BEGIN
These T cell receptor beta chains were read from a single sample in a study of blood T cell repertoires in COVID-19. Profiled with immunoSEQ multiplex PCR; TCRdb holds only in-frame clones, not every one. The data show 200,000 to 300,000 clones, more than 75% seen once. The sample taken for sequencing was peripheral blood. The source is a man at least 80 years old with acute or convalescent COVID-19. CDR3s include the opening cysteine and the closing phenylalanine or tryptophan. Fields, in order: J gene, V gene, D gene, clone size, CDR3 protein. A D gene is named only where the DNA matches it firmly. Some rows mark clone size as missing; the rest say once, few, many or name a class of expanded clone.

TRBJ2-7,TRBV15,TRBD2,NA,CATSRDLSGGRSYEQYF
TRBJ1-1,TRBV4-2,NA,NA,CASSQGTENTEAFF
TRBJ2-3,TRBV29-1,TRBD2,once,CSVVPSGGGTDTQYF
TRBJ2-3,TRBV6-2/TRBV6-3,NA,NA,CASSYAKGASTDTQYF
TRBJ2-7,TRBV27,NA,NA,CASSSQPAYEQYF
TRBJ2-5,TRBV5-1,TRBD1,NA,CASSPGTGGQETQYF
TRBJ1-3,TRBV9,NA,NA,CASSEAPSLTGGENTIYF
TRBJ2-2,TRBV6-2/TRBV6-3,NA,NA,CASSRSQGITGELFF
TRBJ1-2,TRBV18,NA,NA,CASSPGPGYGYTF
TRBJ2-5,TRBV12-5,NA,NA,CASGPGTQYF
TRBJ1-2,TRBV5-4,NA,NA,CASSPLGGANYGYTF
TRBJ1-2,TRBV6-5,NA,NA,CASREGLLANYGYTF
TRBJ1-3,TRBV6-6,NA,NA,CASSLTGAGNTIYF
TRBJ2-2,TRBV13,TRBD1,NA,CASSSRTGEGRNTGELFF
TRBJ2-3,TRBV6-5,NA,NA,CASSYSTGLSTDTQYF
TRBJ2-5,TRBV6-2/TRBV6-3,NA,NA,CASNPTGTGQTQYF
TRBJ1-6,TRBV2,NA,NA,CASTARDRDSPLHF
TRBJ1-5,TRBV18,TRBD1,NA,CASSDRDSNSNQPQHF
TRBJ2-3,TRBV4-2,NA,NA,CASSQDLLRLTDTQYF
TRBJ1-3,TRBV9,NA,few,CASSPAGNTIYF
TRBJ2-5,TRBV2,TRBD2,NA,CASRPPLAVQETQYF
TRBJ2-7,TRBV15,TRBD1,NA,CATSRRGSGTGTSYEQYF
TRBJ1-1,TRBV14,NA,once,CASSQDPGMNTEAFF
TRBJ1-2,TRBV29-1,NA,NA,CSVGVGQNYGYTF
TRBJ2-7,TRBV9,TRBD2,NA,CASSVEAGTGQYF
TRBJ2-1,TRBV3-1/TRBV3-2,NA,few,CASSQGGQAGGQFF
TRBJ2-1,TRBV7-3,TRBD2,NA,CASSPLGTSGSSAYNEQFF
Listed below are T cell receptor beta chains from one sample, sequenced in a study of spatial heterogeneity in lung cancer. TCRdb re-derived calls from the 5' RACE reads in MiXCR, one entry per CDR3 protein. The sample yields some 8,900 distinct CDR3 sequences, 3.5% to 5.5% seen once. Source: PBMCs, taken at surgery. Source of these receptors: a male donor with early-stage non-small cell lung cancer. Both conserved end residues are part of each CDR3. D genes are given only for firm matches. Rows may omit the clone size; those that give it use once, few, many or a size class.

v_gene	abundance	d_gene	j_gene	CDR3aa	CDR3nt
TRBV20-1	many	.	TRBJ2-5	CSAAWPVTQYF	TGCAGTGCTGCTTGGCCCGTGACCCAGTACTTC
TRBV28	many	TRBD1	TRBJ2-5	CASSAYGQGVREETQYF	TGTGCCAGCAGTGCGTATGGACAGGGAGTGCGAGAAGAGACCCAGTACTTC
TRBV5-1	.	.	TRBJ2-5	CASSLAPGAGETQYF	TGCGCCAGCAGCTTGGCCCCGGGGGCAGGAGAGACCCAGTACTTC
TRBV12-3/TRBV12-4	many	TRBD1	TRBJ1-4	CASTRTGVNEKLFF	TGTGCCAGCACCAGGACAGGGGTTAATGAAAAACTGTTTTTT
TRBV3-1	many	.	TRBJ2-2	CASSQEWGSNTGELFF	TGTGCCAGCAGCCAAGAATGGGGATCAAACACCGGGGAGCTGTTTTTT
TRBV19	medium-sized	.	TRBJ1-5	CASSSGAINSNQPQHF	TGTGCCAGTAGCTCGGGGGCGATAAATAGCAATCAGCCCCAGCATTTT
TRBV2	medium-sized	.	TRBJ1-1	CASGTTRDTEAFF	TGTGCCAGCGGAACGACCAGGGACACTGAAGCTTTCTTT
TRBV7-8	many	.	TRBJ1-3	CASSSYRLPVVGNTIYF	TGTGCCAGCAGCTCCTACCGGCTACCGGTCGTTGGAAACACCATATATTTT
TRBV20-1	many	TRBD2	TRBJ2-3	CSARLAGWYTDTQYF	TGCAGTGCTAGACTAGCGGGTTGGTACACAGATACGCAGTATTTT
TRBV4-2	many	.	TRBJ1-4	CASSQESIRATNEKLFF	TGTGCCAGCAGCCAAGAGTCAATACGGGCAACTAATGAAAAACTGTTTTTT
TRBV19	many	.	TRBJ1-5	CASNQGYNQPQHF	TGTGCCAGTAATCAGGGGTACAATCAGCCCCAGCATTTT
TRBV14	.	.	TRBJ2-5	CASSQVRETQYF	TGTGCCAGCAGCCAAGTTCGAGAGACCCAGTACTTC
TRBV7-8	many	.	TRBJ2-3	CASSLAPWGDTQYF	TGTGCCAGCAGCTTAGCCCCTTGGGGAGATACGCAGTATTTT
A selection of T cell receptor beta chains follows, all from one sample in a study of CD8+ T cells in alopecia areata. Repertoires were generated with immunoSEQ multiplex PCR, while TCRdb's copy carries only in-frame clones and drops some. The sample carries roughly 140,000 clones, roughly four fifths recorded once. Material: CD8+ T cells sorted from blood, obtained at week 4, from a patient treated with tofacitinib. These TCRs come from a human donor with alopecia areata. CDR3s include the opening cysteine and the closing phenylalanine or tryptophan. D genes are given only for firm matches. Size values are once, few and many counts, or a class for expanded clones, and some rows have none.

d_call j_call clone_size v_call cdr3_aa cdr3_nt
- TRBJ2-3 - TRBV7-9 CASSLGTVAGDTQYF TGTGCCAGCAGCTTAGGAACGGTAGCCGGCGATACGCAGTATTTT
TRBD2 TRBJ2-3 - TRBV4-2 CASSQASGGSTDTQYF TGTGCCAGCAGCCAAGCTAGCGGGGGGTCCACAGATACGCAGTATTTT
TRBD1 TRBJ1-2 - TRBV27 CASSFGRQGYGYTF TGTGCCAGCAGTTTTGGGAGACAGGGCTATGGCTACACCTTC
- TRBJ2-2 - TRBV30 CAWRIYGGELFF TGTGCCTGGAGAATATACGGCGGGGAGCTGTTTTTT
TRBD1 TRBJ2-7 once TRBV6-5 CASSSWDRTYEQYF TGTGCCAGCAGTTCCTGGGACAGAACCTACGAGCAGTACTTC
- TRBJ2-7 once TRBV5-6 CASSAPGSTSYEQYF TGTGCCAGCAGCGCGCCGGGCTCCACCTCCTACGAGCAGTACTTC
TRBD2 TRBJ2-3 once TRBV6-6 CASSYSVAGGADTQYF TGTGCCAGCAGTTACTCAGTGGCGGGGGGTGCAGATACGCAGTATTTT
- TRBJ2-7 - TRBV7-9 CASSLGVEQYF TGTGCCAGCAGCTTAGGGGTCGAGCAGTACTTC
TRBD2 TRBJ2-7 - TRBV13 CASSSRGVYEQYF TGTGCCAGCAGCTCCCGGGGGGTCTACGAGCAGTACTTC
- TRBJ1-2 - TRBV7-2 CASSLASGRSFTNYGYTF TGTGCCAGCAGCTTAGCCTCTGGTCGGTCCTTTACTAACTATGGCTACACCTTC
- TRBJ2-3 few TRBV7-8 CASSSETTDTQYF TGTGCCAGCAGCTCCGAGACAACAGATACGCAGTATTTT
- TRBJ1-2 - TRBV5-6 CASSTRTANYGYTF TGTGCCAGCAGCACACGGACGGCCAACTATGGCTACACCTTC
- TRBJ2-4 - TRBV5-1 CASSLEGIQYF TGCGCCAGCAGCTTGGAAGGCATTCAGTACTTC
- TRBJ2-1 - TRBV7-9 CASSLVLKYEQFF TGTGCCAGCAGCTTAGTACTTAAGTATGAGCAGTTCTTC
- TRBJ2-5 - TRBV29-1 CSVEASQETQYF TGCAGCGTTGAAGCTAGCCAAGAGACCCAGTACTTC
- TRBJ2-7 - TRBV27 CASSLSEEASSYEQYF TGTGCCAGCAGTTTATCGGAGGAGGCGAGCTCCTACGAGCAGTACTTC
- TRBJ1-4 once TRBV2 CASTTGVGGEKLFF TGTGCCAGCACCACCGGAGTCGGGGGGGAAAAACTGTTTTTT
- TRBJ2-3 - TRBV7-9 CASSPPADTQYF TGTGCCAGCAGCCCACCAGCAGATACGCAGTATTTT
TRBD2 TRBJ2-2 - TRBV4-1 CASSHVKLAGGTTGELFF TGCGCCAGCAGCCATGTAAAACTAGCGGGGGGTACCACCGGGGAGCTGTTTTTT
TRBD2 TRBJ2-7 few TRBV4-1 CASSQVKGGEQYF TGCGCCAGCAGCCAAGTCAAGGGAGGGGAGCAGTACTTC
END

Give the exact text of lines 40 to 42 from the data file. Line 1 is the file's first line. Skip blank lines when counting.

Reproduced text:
TRBV4-2	many	.	TRBJ1-4	CASSQESIRATNEKLFF	TGTGCCAGCAGCCAAGAGTCAATACGGGCAACTAATGAAAAACTGTTTTTT
TRBV19	many	.	TRBJ1-5	CASNQGYNQPQHF	TGTGCCAGTAATCAGGGGTACAATCAGCCCCAGCATTTT
TRBV14	.	.	TRBJ2-5	CASSQVRETQYF	TGTGCCAGCAGCCAAGTTCGAGAGACCCAGTACTTC